Crotons (Codiaeum sp.) are a large family of tropical foliage plants commonly grown as houseplants, although they can also be grown quite successfully outdoors. "Petra" is a variegated variety of the croton. This beauty features colorful golden, green, red and bronze-colored leaves all on one plant. The variegation can also be any of the aforementioned colors. Outdoor crotons can grow to heights of 12 feet, but remain smaller when confined in containers indoors. Care of the Petra plant is somewhat of a challenge, according to Floridata.
Provide loamy soil rich in organic content for your Petra. The soil should be well-draining, so if planting outdoors, choose a location that does not collect standing water. Indoor plants should be placed in containers with drainage holes.
Locate your plant where it will receive at least partial sunlight. These shrubs will grow in full sunlight or part sun and part shade, according to the University of Florida. Full sun exposure will make the colors in the leaves very bright, but could also scorch the leaves. If this happens, filter the sun with dappled shade or a curtained window. Keep your Petra far away from cold or hot drafts, as they do not tolerate sudden changes in temperature.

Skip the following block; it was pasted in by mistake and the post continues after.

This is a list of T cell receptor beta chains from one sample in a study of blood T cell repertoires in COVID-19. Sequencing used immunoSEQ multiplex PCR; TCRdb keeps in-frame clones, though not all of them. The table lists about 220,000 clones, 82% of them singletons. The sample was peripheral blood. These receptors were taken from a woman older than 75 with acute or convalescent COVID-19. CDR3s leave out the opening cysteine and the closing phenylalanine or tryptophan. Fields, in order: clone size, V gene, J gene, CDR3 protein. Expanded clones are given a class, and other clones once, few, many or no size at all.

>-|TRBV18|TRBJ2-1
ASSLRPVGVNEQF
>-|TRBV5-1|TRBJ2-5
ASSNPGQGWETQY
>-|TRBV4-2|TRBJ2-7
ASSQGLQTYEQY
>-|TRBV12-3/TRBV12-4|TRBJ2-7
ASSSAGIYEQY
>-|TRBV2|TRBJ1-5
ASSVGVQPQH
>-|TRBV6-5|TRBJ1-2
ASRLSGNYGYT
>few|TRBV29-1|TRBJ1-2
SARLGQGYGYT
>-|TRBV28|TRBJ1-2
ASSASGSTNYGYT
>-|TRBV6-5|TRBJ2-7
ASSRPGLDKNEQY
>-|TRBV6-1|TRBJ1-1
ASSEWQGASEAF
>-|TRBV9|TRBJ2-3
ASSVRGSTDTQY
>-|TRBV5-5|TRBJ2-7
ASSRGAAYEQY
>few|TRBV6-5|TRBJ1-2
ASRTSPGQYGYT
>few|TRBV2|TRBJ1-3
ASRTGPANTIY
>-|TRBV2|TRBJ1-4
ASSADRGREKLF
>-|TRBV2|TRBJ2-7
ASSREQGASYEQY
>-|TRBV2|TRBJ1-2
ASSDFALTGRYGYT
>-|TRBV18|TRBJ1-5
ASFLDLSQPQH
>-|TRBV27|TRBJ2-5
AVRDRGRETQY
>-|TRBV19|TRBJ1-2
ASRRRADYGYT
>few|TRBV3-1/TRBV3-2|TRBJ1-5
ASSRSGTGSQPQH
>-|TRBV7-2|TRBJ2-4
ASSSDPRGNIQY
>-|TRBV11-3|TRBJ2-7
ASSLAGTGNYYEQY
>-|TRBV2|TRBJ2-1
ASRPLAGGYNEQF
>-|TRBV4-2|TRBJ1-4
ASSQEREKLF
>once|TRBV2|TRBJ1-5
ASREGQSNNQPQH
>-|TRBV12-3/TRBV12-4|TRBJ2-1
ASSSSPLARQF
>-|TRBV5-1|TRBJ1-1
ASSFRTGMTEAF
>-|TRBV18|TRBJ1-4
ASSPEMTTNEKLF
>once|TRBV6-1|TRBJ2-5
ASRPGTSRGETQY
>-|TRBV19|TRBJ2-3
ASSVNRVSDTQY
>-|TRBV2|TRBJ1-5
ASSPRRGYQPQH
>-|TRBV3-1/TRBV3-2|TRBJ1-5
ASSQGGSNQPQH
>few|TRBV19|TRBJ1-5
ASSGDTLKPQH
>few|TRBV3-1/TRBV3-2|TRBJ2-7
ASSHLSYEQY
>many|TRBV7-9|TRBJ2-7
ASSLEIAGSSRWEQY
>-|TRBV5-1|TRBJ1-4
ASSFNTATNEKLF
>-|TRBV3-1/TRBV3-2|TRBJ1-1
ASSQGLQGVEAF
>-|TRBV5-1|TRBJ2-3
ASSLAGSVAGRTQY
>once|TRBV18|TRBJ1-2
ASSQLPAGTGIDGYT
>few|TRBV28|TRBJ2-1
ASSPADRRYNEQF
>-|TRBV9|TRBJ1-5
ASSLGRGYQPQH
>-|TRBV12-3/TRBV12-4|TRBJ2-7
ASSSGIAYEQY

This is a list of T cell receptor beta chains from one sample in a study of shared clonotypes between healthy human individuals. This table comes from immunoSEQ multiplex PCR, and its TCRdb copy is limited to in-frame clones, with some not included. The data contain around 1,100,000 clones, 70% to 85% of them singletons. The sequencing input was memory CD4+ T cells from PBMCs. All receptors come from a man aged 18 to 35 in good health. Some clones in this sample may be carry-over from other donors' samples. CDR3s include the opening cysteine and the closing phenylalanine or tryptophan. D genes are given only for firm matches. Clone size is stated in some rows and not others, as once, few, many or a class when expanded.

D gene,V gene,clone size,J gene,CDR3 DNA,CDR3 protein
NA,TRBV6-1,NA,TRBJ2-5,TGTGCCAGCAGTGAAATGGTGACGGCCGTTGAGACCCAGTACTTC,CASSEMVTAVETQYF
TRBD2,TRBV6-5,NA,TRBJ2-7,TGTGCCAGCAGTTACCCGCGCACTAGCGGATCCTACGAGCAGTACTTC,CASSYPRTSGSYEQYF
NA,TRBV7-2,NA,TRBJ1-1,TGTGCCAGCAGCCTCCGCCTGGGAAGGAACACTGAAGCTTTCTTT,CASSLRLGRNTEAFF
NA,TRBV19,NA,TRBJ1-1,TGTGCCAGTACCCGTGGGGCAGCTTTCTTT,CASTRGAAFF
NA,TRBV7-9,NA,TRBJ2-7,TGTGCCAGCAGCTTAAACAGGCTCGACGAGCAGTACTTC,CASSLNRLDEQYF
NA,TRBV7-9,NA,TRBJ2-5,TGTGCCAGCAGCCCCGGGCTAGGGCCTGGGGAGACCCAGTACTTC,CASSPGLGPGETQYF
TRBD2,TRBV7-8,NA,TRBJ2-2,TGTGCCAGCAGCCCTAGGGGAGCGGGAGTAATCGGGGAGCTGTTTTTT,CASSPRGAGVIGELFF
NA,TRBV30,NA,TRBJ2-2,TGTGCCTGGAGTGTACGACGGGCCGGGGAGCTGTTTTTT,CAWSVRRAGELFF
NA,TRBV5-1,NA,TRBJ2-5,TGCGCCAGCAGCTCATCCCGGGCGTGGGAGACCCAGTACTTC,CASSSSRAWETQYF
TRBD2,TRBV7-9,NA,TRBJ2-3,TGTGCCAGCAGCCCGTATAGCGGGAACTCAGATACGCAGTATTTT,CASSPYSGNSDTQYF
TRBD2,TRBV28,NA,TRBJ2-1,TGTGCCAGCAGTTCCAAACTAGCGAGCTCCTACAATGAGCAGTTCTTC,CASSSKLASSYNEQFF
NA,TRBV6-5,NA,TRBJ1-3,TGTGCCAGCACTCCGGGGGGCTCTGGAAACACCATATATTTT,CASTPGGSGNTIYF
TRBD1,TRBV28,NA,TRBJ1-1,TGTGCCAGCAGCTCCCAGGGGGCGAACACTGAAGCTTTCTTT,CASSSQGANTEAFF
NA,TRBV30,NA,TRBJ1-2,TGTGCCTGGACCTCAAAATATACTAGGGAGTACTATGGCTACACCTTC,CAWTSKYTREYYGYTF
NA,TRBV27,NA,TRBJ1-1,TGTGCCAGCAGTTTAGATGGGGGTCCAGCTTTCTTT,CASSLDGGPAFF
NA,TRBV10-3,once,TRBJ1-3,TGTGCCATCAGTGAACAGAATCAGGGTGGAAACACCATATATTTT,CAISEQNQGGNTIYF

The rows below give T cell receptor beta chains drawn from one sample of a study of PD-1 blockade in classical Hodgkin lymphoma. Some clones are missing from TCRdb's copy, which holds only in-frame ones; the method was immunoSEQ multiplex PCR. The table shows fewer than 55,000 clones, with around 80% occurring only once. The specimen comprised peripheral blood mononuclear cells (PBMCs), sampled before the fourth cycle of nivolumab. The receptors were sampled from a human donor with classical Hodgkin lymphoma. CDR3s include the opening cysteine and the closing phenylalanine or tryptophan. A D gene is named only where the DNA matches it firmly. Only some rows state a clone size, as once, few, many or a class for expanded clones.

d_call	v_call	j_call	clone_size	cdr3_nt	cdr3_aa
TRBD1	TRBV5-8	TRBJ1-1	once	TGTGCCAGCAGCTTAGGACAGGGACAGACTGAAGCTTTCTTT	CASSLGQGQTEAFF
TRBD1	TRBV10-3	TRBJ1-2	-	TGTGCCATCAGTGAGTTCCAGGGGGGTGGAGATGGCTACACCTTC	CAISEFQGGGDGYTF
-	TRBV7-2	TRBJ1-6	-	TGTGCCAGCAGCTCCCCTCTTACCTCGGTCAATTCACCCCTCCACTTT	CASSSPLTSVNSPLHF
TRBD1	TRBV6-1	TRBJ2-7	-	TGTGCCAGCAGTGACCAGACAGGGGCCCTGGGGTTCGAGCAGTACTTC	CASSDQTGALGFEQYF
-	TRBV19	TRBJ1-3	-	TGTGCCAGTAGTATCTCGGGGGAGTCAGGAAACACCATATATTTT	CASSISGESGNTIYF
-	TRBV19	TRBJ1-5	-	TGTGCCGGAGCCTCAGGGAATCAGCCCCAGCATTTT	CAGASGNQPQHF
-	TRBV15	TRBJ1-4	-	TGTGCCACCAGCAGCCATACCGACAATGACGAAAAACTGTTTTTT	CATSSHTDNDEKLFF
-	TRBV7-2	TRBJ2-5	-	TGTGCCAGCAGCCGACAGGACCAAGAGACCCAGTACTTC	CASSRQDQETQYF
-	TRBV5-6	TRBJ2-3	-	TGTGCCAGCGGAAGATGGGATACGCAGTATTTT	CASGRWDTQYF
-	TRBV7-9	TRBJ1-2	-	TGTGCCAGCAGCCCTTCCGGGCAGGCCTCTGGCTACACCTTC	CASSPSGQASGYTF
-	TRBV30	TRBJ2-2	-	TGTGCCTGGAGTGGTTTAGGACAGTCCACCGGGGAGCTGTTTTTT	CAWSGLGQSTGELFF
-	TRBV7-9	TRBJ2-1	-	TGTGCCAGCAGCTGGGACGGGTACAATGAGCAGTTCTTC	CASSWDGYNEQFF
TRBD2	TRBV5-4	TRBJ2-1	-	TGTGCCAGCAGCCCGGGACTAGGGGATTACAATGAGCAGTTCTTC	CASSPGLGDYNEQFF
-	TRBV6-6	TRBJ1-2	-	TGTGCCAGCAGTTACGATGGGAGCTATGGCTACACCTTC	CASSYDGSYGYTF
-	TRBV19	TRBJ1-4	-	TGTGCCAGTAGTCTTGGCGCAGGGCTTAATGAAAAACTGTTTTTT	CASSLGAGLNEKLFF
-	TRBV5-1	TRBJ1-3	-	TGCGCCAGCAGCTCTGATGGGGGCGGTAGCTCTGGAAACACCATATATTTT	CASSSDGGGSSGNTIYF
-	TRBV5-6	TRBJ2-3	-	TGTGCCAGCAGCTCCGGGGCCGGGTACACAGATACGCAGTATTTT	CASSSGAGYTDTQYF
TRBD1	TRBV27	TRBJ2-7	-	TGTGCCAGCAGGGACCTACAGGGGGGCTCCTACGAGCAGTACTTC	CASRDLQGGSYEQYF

Keep the soil moist and the humidity high. Place the croton on a humidity tray (a shallow tray filled with water and pebbles) to provide humidity. Never let the soil dry out, or the leaves will drop. Cold temperatures and cold water will also cause the leaves to drop, so use lukewarm water when watering the plant.
Fertilize your croton plant twice per month with a liquid food formulated for tropical foliage plants. Apply the fertilizer according to the directions on the label for the size and age of your shrub.
Prune in early spring, when the plant is still dormant. Outdoor shrubs can be cut back to third of their size. Indoor plants benefit best from removal of damaged or diseased leaves rather than a vigorous pruning.